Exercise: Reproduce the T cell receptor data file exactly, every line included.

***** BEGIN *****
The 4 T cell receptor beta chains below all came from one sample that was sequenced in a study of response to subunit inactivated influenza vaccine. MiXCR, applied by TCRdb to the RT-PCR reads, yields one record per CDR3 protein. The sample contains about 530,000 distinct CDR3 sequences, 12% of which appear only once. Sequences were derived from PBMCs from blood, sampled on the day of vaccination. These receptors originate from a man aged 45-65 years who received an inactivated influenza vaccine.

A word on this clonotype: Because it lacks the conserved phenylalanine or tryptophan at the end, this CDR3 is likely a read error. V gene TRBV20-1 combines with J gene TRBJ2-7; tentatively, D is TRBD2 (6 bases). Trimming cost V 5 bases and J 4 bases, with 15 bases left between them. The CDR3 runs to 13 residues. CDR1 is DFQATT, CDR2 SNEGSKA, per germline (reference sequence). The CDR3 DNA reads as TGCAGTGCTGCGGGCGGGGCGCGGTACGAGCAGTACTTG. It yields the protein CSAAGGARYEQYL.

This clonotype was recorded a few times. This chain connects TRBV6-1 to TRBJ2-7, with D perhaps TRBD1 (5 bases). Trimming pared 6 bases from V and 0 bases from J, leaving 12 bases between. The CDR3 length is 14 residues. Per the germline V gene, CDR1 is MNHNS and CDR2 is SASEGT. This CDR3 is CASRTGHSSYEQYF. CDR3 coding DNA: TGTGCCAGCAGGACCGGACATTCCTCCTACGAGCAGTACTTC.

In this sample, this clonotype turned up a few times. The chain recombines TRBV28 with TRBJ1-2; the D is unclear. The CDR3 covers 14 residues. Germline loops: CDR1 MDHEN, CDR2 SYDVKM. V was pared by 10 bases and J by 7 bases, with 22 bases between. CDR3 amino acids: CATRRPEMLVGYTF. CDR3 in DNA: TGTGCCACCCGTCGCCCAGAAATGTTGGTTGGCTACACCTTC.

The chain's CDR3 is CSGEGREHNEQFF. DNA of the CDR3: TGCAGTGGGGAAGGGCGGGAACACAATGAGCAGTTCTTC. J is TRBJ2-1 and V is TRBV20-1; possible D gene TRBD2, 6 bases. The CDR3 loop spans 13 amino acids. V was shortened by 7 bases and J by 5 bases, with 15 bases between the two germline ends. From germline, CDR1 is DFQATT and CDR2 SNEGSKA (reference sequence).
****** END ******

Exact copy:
The 4 T cell receptor beta chains below all came from one sample that was sequenced in a study of response to subunit inactivated influenza vaccine. MiXCR, applied by TCRdb to the RT-PCR reads, yields one record per CDR3 protein. The sample contains about 530,000 distinct CDR3 sequences, 12% of which appear only once. Sequences were derived from PBMCs from blood, sampled on the day of vaccination. These receptors originate from a man aged 45-65 years who received an inactivated influenza vaccine.

A word on this clonotype: Because it lacks the conserved phenylalanine or tryptophan at the end, this CDR3 is likely a read error. V gene TRBV20-1 combines with J gene TRBJ2-7; tentatively, D is TRBD2 (6 bases). Trimming cost V 5 bases and J 4 bases, with 15 bases left between them. The CDR3 runs to 13 residues. CDR1 is DFQATT, CDR2 SNEGSKA, per germline (reference sequence). The CDR3 DNA reads as TGCAGTGCTGCGGGCGGGGCGCGGTACGAGCAGTACTTG. It yields the protein CSAAGGARYEQYL.

This clonotype was recorded a few times. This chain connects TRBV6-1 to TRBJ2-7, with D perhaps TRBD1 (5 bases). Trimming pared 6 bases from V and 0 bases from J, leaving 12 bases between. The CDR3 length is 14 residues. Per the germline V gene, CDR1 is MNHNS and CDR2 is SASEGT. This CDR3 is CASRTGHSSYEQYF. CDR3 coding DNA: TGTGCCAGCAGGACCGGACATTCCTCCTACGAGCAGTACTTC.

In this sample, this clonotype turned up a few times. The chain recombines TRBV28 with TRBJ1-2; the D is unclear. The CDR3 covers 14 residues. Germline loops: CDR1 MDHEN, CDR2 SYDVKM. V was pared by 10 bases and J by 7 bases, with 22 bases between. CDR3 amino acids: CATRRPEMLVGYTF. CDR3 in DNA: TGTGCCACCCGTCGCCCAGAAATGTTGGTTGGCTACACCTTC.

The chain's CDR3 is CSGEGREHNEQFF. DNA of the CDR3: TGCAGTGGGGAAGGGCGGGAACACAATGAGCAGTTCTTC. J is TRBJ2-1 and V is TRBV20-1; possible D gene TRBD2, 6 bases. The CDR3 loop spans 13 amino acids. V was shortened by 7 bases and J by 5 bases, with 15 bases between the two germline ends. From germline, CDR1 is DFQATT and CDR2 SNEGSKA (reference sequence).